Coromandel Peninsula

Coromandel Peninsula

If you look east from the City of Sails across the sparkling Hauraki Gulf, you will get a glimpse of Auckland’s best-loved holiday destination.

The long, humped, misty blue line of the Coromandel Range on the eastern horizon, may seem unprepossessing at a distance. But to many outdoor lovers it signifies red-letter days in the sun, coastal views to sigh for and balmy evenings around the barbecue and wine cask.

‘Coro’ is only 1.5 hour’s drive away for Aucklanders but, somehow, once you cross the narrow Waihou River bridge, you are in another world. The slower, relaxed lifestyle here has an irresistible pull. The delightful small towns and holiday resorts, the golden surf beaches, coastal walkways and forest-clad hills, are all part of the magic.

Highlights that spring to mind are; the joys of bird-watching on the Firth of Thames, the hard-won heritage of mining and kauri milling in places like Thames and Coromandel, the pristine isolation of Port Jackson and Fletcher’s Bay in the north. Some of ‘New Zealand’s Finest’ beaches are at Hahei, Hotwater Beach, Matarangi and Whangamata.

A most appealing feature of the peninsula is the stark difference between the two coastlines. The west is characterised by steep hills plunging onto a narrow winding coast road, ablaze with crimson pohutukawa blossoms in early summer – our very own Christmas tree. The east is renowned for sweeping white sand beaches pounded by Pacific surf. Equally fashionable are the hidden coves and sheltered harbours, ideal for swimming, snorkelling, diving, boating and fishing.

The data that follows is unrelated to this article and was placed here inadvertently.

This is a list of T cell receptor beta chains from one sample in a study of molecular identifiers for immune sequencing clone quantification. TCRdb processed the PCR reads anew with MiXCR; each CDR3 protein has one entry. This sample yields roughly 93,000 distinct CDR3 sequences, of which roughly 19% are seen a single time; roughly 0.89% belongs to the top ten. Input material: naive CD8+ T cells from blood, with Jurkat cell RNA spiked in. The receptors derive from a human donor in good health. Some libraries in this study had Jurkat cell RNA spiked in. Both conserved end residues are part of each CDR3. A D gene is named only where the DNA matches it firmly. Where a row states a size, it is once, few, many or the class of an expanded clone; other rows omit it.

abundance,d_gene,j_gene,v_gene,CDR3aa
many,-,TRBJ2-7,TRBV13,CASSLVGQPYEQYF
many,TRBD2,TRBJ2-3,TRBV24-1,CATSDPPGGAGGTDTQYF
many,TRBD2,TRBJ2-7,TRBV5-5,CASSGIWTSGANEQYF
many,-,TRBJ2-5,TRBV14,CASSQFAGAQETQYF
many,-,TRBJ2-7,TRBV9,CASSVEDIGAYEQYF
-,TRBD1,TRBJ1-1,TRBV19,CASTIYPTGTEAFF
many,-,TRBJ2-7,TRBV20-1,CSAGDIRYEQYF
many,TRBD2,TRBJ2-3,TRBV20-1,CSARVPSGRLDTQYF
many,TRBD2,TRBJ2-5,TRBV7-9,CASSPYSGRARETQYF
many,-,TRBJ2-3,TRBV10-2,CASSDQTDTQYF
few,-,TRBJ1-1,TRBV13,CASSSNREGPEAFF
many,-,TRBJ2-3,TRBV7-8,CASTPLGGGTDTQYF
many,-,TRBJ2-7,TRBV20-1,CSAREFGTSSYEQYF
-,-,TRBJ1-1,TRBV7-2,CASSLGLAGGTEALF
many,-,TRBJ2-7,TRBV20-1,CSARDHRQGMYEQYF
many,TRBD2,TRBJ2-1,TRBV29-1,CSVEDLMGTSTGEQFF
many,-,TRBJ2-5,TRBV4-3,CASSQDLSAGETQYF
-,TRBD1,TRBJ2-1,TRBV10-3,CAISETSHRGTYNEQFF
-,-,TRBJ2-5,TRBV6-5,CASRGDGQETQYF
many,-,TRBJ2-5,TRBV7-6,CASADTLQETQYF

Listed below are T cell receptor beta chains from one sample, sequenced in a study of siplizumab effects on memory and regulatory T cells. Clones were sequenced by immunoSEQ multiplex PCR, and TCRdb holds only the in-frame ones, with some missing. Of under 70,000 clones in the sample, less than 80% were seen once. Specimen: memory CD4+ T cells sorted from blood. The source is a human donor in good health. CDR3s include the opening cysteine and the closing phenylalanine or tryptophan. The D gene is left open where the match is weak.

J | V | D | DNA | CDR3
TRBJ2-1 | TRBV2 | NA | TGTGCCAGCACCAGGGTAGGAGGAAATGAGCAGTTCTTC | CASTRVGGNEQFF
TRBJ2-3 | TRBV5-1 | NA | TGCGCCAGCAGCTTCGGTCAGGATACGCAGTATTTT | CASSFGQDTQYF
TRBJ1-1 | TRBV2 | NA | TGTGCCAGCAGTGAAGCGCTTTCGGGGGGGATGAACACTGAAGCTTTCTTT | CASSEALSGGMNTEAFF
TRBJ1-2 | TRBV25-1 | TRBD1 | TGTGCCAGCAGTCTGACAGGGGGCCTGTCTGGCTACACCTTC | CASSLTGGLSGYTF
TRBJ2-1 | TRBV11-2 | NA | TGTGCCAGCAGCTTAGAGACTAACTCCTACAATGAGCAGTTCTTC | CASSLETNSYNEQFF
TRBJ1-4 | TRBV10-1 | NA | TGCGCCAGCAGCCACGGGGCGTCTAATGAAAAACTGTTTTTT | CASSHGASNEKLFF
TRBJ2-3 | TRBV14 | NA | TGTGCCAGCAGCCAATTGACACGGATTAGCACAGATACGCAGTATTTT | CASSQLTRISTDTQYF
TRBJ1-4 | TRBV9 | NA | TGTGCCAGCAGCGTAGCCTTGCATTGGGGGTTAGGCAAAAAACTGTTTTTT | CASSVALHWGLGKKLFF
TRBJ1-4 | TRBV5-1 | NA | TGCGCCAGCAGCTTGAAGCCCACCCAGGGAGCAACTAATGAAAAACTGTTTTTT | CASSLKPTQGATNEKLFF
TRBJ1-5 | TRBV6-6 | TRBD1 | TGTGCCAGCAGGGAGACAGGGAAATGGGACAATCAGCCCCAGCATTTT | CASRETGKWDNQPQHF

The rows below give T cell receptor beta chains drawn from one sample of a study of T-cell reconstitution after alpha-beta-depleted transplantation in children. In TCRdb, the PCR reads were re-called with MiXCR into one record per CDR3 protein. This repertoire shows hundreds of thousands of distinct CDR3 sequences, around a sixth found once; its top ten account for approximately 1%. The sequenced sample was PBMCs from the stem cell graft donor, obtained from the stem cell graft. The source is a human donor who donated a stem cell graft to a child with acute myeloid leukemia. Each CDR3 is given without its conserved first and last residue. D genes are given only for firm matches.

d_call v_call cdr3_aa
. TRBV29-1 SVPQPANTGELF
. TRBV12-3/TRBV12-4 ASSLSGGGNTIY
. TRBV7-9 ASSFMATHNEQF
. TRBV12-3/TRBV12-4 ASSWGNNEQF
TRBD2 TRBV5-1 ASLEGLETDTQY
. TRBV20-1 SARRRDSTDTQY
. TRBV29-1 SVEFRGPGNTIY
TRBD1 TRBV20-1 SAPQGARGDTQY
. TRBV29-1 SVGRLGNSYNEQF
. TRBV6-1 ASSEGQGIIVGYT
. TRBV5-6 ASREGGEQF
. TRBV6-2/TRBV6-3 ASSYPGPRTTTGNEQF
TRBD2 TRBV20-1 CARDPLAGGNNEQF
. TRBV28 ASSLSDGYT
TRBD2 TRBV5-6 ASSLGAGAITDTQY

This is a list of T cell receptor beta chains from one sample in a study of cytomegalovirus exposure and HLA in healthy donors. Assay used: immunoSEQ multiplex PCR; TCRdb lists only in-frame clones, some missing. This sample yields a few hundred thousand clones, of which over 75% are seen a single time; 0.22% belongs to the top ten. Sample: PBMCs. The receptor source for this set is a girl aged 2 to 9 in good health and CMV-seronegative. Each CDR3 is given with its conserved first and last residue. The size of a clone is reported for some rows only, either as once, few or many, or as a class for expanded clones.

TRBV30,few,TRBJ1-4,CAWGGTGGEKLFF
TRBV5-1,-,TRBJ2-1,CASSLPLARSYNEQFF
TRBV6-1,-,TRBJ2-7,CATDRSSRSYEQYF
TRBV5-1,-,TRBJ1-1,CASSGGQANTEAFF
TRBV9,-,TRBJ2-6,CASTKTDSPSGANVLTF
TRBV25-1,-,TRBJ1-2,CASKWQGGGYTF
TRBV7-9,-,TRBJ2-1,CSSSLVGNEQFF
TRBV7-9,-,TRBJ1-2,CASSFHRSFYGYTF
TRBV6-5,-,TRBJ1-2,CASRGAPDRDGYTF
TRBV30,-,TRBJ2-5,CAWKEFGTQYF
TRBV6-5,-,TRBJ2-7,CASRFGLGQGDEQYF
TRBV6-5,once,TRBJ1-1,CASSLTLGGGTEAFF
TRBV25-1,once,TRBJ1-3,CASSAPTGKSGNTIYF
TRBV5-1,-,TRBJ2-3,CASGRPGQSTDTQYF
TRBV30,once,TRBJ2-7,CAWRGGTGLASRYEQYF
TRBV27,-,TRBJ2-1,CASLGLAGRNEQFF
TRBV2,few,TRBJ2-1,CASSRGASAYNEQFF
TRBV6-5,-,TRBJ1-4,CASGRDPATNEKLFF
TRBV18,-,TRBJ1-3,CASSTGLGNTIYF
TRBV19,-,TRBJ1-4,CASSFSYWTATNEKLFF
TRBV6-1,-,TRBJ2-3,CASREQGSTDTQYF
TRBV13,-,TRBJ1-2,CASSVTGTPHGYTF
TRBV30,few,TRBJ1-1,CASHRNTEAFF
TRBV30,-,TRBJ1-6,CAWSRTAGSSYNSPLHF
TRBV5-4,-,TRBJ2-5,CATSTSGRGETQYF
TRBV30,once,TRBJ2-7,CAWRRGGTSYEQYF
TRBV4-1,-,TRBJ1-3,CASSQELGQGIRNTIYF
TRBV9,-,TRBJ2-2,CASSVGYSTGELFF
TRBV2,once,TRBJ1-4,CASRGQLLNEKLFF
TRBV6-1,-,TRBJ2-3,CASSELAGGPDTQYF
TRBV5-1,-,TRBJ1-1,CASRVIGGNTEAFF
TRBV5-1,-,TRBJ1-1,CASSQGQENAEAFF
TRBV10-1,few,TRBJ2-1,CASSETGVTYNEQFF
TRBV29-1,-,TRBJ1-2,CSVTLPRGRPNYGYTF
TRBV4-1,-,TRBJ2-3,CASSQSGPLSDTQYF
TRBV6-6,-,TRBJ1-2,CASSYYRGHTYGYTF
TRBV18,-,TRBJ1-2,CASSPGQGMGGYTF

Bus Pass New Zealand

Coromandel history is written on the land in many ways. Ancient Maori pa sites, kauri logging dams, gold mining relics, colonial hotels and miners cottages in the towns. Coromandel and Thames stand out for the charming colonial architecture and historic buildings. Stamper battery foundations in Karangahake Gorge testify to the massive scale of gold mining operations. It seems miraculous that the peninsula has been able to recover from the all out assault on its hills, valleys and forests.

The rugged, volcanic peninsula is a walker’s dream, combining sightseeing, tramping, hunting, angling, fossicking, rock hounding and an absorbing heritage, history and ecology. Tracks are well defined and huts are placed at strategic intervals for multi-day tramps.

The Coromandel Craft Trail opens up possibilities for many enjoyable visits to artist’s studios and galleries, ‘Coro’ people are relaxed and welcoming and interaction with artists and craftspeople add a colourful dimension to peninsula life.

Millions of years were needed to form the ruggedly beautiful Coromandel Peninsula. Why not take a few days to enjoy its pleasures. The new gold rush is recreational tourism. Go for gold in these lush green hills.

By | 2014-08-10T04:53:29+00:00 April 12th, 2014|Coromandel|0 Comments

About the Author:

Danny de Hek
Like most people, I have many passions, goals and dreams. As a self made business professional, my focus is helping my clients, associates and friends, build, strengthen and maintain their success. It would be fair to say I am in the full time business of building relationships and feel my purpose and skill is connecting the right people with the right people. My professional work tends to dominate my personal life, to the horror of my partner and business mentor. They both fully support me yet give me the hard truths when I need to hear this. I am always investing in my personal development to have a fulfilled work/life balance. I enjoy Target Shooting, Hiking & Mountain Biking to clear the brain and to take the guilt away when indulging at a quirky cafe for a cooked breakfast or brunch. My passion for travelling has seen me experience the world on many occasions, my next adventure will be doing the Tibet Rail Journey on the Qinghai-Tibet Railway from Lhasa to Golmud as long as they have Wi-Fi aboard ;-) I have many goals I still wish to achieve but am pretty chuffed that I have accomplished so many of these already.

Leave A Comment